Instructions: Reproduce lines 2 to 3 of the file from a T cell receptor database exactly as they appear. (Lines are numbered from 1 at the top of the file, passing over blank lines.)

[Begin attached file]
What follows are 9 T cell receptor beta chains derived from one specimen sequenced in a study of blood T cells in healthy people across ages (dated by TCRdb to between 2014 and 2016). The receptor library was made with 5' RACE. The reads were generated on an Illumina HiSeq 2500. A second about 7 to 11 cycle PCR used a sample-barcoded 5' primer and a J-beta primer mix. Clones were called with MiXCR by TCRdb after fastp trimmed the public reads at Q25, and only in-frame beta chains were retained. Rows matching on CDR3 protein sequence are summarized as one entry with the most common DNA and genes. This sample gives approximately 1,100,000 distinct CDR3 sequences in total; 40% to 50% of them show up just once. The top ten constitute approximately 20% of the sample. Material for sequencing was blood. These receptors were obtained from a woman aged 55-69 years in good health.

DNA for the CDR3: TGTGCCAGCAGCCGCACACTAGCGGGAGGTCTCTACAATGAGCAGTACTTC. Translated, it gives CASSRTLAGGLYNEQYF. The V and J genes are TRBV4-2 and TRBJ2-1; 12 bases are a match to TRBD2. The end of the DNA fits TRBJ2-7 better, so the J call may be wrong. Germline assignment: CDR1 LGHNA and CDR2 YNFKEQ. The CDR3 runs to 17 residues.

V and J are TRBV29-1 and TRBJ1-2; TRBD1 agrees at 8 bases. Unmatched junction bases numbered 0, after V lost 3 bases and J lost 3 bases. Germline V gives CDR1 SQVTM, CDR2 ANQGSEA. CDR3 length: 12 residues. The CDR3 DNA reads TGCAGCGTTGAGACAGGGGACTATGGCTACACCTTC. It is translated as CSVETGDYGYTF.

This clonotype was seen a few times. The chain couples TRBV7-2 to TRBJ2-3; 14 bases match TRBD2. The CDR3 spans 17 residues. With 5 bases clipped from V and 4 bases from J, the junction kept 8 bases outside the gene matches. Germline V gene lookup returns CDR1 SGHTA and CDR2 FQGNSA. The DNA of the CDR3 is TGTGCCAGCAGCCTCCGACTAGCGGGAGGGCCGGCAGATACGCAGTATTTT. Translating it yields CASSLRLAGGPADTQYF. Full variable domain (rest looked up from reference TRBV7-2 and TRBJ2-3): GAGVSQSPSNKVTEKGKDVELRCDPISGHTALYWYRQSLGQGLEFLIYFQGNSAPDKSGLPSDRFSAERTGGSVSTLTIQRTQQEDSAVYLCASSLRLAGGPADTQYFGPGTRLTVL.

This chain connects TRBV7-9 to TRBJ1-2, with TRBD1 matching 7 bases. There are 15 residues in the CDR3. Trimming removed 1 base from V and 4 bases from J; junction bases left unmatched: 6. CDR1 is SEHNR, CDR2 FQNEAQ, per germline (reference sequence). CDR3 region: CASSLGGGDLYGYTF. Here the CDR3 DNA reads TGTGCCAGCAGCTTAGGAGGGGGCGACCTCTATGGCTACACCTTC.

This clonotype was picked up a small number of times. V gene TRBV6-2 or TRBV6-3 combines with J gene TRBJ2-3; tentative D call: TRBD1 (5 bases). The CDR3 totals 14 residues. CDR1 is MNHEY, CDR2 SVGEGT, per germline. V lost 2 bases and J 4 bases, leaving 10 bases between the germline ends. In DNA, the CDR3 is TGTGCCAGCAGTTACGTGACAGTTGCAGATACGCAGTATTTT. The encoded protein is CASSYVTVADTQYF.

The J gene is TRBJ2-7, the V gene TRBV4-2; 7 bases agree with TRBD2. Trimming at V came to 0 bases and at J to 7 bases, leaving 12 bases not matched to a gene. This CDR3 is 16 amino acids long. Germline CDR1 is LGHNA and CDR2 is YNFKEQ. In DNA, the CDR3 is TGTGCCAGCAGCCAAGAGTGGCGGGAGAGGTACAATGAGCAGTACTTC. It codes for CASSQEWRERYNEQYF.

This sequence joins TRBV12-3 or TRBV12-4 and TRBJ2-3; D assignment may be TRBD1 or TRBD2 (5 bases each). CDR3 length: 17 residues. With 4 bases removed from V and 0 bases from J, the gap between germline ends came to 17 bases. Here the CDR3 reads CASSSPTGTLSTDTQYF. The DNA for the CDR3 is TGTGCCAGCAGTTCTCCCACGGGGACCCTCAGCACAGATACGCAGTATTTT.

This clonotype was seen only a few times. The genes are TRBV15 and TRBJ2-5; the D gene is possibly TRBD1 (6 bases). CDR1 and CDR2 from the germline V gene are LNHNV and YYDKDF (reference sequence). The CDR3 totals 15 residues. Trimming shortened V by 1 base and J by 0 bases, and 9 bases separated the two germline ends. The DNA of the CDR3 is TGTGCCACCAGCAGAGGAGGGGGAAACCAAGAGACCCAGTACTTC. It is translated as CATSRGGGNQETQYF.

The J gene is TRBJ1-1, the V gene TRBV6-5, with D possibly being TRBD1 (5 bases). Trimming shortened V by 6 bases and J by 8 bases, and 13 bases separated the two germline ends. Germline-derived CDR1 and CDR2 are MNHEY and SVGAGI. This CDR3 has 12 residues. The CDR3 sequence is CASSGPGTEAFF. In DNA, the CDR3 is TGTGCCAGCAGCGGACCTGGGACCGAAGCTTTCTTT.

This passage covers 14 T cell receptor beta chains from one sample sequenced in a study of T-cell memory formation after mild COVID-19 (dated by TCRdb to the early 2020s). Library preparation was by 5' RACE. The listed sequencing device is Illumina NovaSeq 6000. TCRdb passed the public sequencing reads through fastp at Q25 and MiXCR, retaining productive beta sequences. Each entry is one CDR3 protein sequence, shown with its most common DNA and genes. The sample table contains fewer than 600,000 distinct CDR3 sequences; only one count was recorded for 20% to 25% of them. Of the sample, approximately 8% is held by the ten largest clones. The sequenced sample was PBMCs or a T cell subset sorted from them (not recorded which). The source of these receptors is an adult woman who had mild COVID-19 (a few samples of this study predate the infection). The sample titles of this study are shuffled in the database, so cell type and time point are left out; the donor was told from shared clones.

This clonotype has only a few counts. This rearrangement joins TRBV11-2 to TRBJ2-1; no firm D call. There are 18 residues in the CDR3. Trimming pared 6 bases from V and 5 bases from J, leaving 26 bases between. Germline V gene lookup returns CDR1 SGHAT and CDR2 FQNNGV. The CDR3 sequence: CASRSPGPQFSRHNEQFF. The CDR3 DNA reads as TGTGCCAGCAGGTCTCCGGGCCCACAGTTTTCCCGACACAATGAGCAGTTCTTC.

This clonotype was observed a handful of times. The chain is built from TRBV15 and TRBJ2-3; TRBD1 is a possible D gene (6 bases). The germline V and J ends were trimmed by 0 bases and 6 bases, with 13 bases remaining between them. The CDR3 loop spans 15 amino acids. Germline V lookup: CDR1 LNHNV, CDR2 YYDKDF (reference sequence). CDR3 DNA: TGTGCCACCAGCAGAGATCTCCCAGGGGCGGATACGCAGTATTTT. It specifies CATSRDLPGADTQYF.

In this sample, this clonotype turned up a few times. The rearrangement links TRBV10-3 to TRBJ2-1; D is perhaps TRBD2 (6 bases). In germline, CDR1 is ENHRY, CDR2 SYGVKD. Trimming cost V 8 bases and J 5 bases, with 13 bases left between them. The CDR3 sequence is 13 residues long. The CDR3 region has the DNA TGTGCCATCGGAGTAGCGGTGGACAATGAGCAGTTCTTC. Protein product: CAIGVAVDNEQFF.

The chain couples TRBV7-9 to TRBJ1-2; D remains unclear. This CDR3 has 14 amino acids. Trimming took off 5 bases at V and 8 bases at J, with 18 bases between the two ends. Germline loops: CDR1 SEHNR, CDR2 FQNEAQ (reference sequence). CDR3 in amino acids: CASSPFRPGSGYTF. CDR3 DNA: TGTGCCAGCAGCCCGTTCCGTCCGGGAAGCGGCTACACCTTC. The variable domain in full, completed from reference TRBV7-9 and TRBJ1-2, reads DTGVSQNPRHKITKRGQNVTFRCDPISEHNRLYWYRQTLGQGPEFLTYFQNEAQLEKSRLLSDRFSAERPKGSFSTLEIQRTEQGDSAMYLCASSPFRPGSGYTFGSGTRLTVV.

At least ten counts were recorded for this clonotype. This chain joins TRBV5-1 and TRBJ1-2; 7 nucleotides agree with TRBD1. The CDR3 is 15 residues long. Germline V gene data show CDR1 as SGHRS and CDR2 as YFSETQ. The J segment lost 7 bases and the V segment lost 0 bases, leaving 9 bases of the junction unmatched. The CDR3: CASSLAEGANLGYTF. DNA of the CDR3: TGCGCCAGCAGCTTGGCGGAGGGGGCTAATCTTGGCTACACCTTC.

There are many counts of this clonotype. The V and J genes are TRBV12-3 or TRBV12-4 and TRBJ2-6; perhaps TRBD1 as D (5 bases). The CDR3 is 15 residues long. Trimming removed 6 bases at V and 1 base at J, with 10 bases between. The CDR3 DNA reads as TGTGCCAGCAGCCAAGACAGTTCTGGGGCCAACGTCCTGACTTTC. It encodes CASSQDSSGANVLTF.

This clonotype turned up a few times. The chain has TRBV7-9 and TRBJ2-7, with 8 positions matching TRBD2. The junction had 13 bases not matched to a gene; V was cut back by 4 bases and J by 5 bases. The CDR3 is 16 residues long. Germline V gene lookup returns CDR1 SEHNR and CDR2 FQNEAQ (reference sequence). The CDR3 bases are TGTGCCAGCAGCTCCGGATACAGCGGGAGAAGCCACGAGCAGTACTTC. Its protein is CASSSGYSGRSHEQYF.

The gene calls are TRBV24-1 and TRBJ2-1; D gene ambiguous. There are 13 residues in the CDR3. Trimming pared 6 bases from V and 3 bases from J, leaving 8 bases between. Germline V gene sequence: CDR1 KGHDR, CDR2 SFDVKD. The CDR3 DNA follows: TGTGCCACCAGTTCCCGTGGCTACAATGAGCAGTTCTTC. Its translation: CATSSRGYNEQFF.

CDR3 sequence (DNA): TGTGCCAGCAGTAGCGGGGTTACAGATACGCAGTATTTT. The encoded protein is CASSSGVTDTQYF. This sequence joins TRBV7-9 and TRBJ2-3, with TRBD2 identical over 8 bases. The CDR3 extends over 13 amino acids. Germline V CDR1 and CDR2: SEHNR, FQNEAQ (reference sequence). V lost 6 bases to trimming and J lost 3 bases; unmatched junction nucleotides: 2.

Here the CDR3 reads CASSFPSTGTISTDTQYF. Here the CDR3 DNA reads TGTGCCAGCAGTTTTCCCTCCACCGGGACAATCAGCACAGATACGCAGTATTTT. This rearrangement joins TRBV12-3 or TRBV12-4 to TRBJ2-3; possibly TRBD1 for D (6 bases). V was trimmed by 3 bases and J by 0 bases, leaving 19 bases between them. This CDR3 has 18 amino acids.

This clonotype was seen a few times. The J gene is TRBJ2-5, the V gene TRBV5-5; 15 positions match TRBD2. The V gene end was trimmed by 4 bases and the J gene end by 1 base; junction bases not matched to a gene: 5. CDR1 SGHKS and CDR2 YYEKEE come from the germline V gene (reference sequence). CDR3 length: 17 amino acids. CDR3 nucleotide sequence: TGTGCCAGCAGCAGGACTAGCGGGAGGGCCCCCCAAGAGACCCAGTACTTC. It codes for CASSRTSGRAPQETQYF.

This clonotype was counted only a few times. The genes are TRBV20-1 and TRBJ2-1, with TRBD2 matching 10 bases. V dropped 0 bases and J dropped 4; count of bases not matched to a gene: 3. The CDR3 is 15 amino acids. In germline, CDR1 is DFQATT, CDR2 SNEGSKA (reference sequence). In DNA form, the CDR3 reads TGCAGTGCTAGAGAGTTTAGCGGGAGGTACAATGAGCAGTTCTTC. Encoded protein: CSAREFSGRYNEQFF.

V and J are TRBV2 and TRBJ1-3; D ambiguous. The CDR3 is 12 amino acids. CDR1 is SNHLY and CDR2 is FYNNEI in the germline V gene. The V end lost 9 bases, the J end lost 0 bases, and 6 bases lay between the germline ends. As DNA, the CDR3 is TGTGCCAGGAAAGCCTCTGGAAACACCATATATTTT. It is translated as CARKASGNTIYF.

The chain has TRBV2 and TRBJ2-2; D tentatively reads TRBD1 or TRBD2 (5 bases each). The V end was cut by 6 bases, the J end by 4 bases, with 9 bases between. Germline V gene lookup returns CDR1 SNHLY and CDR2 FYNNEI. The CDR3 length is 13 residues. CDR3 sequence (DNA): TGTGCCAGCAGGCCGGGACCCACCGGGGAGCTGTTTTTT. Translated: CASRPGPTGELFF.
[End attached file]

DNA for the CDR3: TGTGCCAGCAGCCGCACACTAGCGGGAGGTCTCTACAATGAGCAGTACTTC. Translated, it gives CASSRTLAGGLYNEQYF. The V and J genes are TRBV4-2 and TRBJ2-1; 12 bases are a match to TRBD2. The end of the DNA fits TRBJ2-7 better, so the J call may be wrong. Germline assignment: CDR1 LGHNA and CDR2 YNFKEQ. The CDR3 runs to 17 residues.

V and J are TRBV29-1 and TRBJ1-2; TRBD1 agrees at 8 bases. Unmatched junction bases numbered 0, after V lost 3 bases and J lost 3 bases. Germline V gives CDR1 SQVTM, CDR2 ANQGSEA. CDR3 length: 12 residues. The CDR3 DNA reads TGCAGCGTTGAGACAGGGGACTATGGCTACACCTTC. It is translated as CSVETGDYGYTF.